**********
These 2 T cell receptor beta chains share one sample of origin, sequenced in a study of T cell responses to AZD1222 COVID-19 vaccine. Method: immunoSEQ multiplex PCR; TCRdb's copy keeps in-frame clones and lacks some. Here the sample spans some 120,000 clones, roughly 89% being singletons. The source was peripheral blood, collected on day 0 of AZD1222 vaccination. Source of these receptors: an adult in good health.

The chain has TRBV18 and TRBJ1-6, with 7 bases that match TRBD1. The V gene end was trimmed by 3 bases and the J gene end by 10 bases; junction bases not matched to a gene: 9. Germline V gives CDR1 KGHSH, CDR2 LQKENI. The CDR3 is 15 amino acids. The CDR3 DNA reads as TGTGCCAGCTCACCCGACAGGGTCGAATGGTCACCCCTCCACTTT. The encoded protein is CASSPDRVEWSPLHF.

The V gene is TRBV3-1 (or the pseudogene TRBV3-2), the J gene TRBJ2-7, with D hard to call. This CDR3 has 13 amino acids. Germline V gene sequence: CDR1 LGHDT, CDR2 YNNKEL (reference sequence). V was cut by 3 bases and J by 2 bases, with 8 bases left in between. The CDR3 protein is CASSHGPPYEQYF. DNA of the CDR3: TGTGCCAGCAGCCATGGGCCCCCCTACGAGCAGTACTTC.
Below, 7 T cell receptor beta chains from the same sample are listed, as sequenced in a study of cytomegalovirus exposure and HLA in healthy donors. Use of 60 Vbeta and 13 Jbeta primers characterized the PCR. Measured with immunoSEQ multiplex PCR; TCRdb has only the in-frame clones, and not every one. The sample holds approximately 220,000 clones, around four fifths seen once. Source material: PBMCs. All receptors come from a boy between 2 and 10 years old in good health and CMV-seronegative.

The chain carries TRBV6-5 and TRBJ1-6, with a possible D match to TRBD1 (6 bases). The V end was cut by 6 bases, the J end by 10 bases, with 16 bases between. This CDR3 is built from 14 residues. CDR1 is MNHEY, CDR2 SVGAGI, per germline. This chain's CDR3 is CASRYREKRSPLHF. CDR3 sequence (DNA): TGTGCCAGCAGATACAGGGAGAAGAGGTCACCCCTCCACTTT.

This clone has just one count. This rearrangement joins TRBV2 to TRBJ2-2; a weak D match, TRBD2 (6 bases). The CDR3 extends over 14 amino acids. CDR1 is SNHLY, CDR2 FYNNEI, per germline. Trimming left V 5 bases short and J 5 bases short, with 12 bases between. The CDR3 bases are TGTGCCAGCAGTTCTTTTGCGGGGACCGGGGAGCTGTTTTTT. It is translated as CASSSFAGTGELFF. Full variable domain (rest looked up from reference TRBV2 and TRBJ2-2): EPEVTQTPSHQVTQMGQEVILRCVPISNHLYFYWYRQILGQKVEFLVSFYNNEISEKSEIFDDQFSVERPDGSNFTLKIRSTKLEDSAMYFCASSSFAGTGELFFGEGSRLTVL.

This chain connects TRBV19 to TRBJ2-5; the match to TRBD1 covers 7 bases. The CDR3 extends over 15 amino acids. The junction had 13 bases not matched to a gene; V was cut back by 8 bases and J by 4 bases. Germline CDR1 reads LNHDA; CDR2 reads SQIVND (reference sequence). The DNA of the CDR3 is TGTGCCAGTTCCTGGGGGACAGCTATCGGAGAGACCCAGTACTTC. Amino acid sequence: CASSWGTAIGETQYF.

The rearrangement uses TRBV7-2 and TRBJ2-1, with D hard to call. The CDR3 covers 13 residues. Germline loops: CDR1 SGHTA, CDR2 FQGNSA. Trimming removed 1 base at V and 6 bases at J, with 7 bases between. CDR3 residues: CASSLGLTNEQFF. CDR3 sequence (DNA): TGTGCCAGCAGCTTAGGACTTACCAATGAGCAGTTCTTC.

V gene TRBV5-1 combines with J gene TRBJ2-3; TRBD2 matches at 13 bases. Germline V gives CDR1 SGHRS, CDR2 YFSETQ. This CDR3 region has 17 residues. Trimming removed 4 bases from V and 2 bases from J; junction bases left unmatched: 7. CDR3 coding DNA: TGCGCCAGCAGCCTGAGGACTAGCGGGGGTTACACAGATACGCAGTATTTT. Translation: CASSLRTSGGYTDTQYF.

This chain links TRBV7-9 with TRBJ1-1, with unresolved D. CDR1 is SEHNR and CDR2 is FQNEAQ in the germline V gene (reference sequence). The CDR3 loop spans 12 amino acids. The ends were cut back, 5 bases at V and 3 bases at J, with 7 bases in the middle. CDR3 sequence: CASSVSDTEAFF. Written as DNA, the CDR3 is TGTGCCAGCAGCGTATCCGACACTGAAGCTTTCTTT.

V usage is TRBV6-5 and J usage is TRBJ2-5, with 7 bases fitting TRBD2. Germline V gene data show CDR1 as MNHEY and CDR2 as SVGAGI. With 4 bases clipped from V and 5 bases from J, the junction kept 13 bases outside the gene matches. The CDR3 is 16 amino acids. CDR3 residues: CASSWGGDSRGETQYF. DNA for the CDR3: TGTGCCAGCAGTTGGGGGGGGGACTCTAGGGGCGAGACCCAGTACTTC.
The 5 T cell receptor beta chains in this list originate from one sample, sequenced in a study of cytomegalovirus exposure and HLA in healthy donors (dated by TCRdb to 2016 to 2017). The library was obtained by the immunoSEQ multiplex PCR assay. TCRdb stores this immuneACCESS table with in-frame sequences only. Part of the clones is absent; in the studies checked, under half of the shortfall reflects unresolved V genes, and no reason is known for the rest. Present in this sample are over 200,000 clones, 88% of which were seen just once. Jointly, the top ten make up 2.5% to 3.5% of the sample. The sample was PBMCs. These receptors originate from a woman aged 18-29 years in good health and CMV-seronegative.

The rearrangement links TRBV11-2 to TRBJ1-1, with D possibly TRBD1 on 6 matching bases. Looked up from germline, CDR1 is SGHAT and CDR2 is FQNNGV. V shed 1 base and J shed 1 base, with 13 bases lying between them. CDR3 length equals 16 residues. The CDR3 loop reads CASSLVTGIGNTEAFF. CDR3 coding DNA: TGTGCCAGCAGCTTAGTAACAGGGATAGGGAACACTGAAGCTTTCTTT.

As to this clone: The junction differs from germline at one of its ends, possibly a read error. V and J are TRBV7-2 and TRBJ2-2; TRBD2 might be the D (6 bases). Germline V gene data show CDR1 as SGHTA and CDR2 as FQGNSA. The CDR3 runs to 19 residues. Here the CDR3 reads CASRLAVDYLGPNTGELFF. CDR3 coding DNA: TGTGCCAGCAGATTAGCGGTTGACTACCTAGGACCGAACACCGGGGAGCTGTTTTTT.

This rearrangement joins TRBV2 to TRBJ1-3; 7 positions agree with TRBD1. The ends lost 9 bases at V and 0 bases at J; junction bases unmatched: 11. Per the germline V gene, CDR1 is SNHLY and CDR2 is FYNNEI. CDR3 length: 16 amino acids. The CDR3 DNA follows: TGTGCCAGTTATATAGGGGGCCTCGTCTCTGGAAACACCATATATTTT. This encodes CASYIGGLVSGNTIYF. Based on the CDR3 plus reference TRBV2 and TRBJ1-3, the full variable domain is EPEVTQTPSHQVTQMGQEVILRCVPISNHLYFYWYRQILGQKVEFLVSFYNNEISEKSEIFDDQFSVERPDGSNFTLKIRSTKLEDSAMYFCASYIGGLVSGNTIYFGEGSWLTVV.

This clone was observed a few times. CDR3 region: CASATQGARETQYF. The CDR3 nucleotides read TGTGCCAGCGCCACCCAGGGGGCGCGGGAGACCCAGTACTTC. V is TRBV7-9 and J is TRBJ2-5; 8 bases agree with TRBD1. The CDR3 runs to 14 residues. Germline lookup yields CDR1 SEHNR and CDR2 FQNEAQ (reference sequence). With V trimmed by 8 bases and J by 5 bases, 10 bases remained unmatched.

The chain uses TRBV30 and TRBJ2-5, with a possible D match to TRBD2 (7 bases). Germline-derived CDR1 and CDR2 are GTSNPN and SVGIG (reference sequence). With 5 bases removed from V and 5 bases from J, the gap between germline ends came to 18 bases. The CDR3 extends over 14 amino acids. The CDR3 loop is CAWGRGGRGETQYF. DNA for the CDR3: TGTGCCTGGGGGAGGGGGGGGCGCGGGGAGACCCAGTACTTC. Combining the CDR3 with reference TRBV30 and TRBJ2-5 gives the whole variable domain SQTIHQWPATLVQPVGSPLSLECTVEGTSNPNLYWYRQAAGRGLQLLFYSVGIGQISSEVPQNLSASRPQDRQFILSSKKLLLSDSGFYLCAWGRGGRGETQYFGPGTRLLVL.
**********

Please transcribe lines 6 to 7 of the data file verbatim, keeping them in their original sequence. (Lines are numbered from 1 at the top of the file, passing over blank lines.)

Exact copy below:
This clone has just one count. This rearrangement joins TRBV2 to TRBJ2-2; a weak D match, TRBD2 (6 bases). The CDR3 extends over 14 amino acids. CDR1 is SNHLY, CDR2 FYNNEI, per germline. Trimming left V 5 bases short and J 5 bases short, with 12 bases between. The CDR3 bases are TGTGCCAGCAGTTCTTTTGCGGGGACCGGGGAGCTGTTTTTT. It is translated as CASSSFAGTGELFF. Full variable domain (rest looked up from reference TRBV2 and TRBJ2-2): EPEVTQTPSHQVTQMGQEVILRCVPISNHLYFYWYRQILGQKVEFLVSFYNNEISEKSEIFDDQFSVERPDGSNFTLKIRSTKLEDSAMYFCASSSFAGTGELFFGEGSRLTVL.

This chain connects TRBV19 to TRBJ2-5; the match to TRBD1 covers 7 bases. The CDR3 extends over 15 amino acids. The junction had 13 bases not matched to a gene; V was cut back by 8 bases and J by 4 bases. Germline CDR1 reads LNHDA; CDR2 reads SQIVND (reference sequence). The DNA of the CDR3 is TGTGCCAGTTCCTGGGGGACAGCTATCGGAGAGACCCAGTACTTC. Amino acid sequence: CASSWGTAIGETQYF.